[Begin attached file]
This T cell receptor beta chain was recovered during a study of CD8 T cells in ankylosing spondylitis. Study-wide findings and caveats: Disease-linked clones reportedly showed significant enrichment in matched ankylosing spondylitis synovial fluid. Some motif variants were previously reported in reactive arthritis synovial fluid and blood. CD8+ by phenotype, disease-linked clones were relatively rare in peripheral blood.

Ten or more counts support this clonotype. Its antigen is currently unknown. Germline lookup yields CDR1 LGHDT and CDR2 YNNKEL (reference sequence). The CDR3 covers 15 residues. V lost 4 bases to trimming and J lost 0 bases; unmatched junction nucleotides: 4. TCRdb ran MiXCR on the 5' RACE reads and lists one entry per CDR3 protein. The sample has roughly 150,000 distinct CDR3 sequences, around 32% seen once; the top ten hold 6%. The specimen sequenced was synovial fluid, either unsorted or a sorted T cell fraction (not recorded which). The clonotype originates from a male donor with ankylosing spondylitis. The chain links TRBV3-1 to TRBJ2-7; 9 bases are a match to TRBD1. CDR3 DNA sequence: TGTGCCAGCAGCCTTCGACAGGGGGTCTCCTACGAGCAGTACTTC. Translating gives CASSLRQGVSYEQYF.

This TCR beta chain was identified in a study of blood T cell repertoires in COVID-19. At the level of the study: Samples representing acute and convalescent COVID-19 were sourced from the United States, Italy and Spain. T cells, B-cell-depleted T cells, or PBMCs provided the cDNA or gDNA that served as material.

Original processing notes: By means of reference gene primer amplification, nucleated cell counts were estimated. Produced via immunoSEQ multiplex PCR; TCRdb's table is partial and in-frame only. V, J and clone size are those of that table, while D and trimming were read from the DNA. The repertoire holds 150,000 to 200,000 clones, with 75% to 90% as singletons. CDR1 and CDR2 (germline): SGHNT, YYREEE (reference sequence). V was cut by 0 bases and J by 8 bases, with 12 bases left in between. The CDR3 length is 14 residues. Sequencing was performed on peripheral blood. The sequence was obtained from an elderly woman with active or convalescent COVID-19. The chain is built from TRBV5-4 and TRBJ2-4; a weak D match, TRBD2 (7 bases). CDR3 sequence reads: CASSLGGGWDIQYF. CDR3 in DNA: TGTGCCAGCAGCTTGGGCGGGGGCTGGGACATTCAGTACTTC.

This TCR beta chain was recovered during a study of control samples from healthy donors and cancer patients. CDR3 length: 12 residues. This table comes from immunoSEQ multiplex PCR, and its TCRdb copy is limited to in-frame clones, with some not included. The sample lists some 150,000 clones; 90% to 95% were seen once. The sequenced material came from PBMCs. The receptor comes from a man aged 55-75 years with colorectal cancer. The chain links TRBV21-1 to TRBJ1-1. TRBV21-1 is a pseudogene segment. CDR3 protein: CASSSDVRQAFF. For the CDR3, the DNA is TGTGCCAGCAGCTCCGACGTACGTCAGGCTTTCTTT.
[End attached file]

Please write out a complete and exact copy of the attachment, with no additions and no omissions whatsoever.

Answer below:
This T cell receptor beta chain was recovered during a study of CD8 T cells in ankylosing spondylitis. Study-wide findings and caveats: Disease-linked clones reportedly showed significant enrichment in matched ankylosing spondylitis synovial fluid. Some motif variants were previously reported in reactive arthritis synovial fluid and blood. CD8+ by phenotype, disease-linked clones were relatively rare in peripheral blood.

Ten or more counts support this clonotype. Its antigen is currently unknown. Germline lookup yields CDR1 LGHDT and CDR2 YNNKEL (reference sequence). The CDR3 covers 15 residues. V lost 4 bases to trimming and J lost 0 bases; unmatched junction nucleotides: 4. TCRdb ran MiXCR on the 5' RACE reads and lists one entry per CDR3 protein. The sample has roughly 150,000 distinct CDR3 sequences, around 32% seen once; the top ten hold 6%. The specimen sequenced was synovial fluid, either unsorted or a sorted T cell fraction (not recorded which). The clonotype originates from a male donor with ankylosing spondylitis. The chain links TRBV3-1 to TRBJ2-7; 9 bases are a match to TRBD1. CDR3 DNA sequence: TGTGCCAGCAGCCTTCGACAGGGGGTCTCCTACGAGCAGTACTTC. Translating gives CASSLRQGVSYEQYF.

This TCR beta chain was identified in a study of blood T cell repertoires in COVID-19. At the level of the study: Samples representing acute and convalescent COVID-19 were sourced from the United States, Italy and Spain. T cells, B-cell-depleted T cells, or PBMCs provided the cDNA or gDNA that served as material.

Original processing notes: By means of reference gene primer amplification, nucleated cell counts were estimated. Produced via immunoSEQ multiplex PCR; TCRdb's table is partial and in-frame only. V, J and clone size are those of that table, while D and trimming were read from the DNA. The repertoire holds 150,000 to 200,000 clones, with 75% to 90% as singletons. CDR1 and CDR2 (germline): SGHNT, YYREEE (reference sequence). V was cut by 0 bases and J by 8 bases, with 12 bases left in between. The CDR3 length is 14 residues. Sequencing was performed on peripheral blood. The sequence was obtained from an elderly woman with active or convalescent COVID-19. The chain is built from TRBV5-4 and TRBJ2-4; a weak D match, TRBD2 (7 bases). CDR3 sequence reads: CASSLGGGWDIQYF. CDR3 in DNA: TGTGCCAGCAGCTTGGGCGGGGGCTGGGACATTCAGTACTTC.

This TCR beta chain was recovered during a study of control samples from healthy donors and cancer patients. CDR3 length: 12 residues. This table comes from immunoSEQ multiplex PCR, and its TCRdb copy is limited to in-frame clones, with some not included. The sample lists some 150,000 clones; 90% to 95% were seen once. The sequenced material came from PBMCs. The receptor comes from a man aged 55-75 years with colorectal cancer. The chain links TRBV21-1 to TRBJ1-1. TRBV21-1 is a pseudogene segment. CDR3 protein: CASSSDVRQAFF. For the CDR3, the DNA is TGTGCCAGCAGCTCCGACGTACGTCAGGCTTTCTTT.